Russian military leadership does not rule out the possibility that IL-76 MFs will be assembled in Uzbekistan
The Tashkent Aircraft Manufacturer named after Valery Chkalov is given a chance. The decision to shift assembly of IL-76 transports from Uzbekistan to Russia hasn't been made yet. Two senior officials of the Russian state confirm indirectly that it may never be made.
General of the Army Aleksei Moskovsky, Chief of the Armaments of the Russian Armed Forces, told Feghana.Ru the other day that the decision to shift assembly of the planes to Russia hadn't been made. "I wouldn't speak of any dates," Moskovsky said. "The Ulianovsk Aircraft Manufacturer (Aviastar) is developing facilities for assembly of this type of planes too. Needless to say, the process is going to take time and will be quite expensive. So far as I know, the Economic Development Ministry and Industry and Fuel Ministry have included these costs in their investment programs. All the same, the process will take a great deal of investments and time. Defense Minister Sergei Ivanov visited the factory not long ago [this summer - Ferghana.Ru]. This was one of the matters discussed during the visit."
It follows that IL-76 military transport planes and their modifications may eventually be assembled both in Uzbekistan and in Russia. That Moscow views the Tashkent Aircraft Manufacturer as a partner assembling IL-76s is also confirmed by the words of Alexander Denisov of the Federal Service for Military-Technical Cooperation at Airshow China'2006.
Answering the question about the IL-76 contract with China, Denisov admitted existence of problems but said that "these problems will be solved and the contract will be fulfilled on time." Since the factory in Tashkent is the only one at this point where IL-76s are assembled, it follows that this is where the contract will be fulfilled. Spokesmen for the Russian aviation industry were upset not long ago that the Tashkent Aircraft Manufacturer was behind the schedule with the Chinese contract for 38 IL-76s and IL-78s flying tankers worth almost $1.5 billion. Aware of the danger to the contract, the Russians began speculating over transfer of IL production from Tashkent to Ulianovsk. It seems that Moscow changed its mind.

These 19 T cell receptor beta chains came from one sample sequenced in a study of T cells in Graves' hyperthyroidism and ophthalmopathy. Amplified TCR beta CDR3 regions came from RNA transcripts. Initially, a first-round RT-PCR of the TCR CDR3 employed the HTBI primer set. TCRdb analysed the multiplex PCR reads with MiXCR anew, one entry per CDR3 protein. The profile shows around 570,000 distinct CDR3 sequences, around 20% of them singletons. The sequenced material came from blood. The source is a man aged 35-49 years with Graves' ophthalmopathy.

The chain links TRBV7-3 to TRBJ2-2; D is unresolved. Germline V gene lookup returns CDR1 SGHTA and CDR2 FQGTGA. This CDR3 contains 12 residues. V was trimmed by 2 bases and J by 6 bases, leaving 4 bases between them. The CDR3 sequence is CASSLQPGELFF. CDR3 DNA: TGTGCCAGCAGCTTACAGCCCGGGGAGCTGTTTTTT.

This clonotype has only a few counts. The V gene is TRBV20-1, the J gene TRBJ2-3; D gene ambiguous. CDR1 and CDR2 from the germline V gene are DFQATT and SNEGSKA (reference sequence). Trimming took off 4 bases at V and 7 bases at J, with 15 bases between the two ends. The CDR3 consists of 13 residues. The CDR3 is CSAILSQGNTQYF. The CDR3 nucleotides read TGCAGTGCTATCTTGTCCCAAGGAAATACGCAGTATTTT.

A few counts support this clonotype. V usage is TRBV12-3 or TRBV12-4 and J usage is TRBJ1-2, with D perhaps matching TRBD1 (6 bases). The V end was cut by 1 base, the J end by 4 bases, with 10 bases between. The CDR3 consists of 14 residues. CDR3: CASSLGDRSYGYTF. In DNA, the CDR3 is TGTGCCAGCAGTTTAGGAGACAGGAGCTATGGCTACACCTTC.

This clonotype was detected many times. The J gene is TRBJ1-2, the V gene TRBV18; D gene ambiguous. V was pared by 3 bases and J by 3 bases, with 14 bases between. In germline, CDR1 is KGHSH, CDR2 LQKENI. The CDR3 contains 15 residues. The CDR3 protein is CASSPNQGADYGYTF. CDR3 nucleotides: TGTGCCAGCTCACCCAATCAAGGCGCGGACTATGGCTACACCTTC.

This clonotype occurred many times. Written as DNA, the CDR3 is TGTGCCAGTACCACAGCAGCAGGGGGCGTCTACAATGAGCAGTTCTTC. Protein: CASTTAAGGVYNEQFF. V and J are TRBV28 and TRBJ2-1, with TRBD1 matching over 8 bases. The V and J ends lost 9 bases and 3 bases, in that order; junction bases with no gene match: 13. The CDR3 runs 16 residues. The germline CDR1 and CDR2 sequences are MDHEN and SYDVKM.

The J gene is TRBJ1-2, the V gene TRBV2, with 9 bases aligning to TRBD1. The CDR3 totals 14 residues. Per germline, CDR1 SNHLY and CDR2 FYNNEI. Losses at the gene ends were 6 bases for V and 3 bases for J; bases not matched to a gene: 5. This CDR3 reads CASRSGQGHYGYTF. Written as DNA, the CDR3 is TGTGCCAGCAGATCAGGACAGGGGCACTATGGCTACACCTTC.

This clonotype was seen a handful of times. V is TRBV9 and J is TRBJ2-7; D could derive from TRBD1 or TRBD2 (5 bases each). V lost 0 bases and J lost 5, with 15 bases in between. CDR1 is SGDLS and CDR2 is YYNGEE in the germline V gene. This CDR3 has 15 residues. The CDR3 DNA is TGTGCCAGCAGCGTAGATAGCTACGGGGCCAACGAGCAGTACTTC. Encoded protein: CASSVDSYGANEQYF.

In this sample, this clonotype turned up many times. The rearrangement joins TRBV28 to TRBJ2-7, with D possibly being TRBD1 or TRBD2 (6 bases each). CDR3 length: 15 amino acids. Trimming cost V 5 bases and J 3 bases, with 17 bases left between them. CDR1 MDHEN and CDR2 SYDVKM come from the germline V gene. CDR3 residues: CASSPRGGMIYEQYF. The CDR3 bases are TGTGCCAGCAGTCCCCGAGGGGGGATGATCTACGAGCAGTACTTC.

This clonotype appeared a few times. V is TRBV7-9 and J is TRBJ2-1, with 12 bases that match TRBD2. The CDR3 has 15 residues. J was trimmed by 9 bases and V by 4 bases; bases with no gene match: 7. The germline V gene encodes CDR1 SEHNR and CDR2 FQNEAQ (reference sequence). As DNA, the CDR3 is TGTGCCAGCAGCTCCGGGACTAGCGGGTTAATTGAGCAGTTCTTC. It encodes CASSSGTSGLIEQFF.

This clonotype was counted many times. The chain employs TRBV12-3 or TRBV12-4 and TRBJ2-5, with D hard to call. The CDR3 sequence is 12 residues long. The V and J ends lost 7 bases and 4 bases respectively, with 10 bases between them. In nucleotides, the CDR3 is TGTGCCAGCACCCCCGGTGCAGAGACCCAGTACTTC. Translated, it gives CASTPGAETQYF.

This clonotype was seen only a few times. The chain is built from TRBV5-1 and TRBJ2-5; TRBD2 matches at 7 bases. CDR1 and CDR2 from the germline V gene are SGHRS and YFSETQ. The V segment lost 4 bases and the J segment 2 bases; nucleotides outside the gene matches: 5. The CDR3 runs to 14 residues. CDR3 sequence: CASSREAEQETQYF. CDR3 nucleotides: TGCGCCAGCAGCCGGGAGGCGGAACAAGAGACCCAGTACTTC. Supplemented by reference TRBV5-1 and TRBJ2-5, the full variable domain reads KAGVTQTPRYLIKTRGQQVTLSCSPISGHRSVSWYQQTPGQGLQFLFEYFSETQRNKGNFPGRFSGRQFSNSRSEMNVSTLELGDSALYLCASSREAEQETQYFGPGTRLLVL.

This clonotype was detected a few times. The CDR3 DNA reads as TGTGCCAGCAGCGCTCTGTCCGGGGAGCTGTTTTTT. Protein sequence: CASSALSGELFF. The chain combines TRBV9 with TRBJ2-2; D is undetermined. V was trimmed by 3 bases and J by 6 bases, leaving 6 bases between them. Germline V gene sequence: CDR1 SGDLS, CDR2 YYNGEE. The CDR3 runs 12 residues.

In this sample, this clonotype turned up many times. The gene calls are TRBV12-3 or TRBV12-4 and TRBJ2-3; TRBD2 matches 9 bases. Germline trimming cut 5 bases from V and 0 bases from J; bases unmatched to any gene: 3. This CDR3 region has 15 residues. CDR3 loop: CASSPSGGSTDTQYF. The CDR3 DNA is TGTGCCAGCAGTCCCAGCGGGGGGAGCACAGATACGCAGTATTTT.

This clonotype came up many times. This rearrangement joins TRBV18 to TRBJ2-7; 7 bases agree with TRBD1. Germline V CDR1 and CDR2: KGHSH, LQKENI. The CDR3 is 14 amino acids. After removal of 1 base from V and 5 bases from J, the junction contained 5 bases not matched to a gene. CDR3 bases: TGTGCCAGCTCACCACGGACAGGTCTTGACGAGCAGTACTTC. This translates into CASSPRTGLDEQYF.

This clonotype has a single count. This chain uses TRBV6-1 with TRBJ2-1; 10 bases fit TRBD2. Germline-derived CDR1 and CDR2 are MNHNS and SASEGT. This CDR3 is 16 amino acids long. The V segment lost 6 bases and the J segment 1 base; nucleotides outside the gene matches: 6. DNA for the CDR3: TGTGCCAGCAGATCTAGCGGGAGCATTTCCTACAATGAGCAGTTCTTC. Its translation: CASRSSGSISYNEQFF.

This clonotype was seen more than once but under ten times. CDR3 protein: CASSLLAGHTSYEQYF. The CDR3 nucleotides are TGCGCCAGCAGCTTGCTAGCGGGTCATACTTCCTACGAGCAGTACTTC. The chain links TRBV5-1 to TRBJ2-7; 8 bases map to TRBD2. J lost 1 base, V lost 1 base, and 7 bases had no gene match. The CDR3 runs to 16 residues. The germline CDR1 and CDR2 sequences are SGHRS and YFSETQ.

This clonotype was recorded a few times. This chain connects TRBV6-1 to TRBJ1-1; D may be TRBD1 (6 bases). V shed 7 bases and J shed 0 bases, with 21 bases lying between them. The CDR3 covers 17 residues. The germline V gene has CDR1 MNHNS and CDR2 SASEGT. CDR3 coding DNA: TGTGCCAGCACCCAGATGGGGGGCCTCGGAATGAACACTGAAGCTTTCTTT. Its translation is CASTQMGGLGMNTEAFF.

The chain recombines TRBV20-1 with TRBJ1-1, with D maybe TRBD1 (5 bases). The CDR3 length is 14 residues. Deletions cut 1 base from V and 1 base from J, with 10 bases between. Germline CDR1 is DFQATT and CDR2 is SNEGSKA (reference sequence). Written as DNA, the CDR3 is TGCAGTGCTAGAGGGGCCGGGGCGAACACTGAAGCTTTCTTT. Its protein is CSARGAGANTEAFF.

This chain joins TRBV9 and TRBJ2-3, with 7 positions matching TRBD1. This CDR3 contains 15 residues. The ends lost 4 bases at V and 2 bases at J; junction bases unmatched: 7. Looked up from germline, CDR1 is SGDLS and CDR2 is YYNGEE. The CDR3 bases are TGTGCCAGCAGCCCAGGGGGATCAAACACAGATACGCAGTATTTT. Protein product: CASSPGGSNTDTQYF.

Uzbek and Russian leaders must have drawn conclusions. Some personnel changes took place. Russia dispatched a large group of specialists to Tashkent to help the Uzbeks with the Chinese contract. President of Uzbekistan Islam Karimov (he had worked at the Tashkent Aircraft Manufacturer in the past) sacked Vadim Kucherov, General Director of the Tashkent Aircraft Manufacturer since 1995. Kucherov was replaced with Utkir Sultanov, one of the most powerful men in the president's inner circle. Advisor to the prime minister, Sultanov himself was a deputy premier once in charge of mechanical engineering, metallurgy, oil and gas complex, development of deposits, energy sphere, chemical industry, and contacts with the Russian military-industrial complex. In fact, Sultanov had been the prime minister between 1995 and 2003. Known as a seasoned administrator, he is probably believed capable of fulfillment of the Chinese contract.
Staff changes, however, cannot be expected to solve all problems of the Tashkent Aircraft Manufacturer. If it is to survive, the Uzbek factory will probably have to be integrated into the United Aircraft Company Russia is putting together. Moscow and Tashkent ponder the idea. The price of the factory privatization is the only issue Russia and Uzbekistan seem to be unable to reach an agreement on.
Ferghana.Ru news agency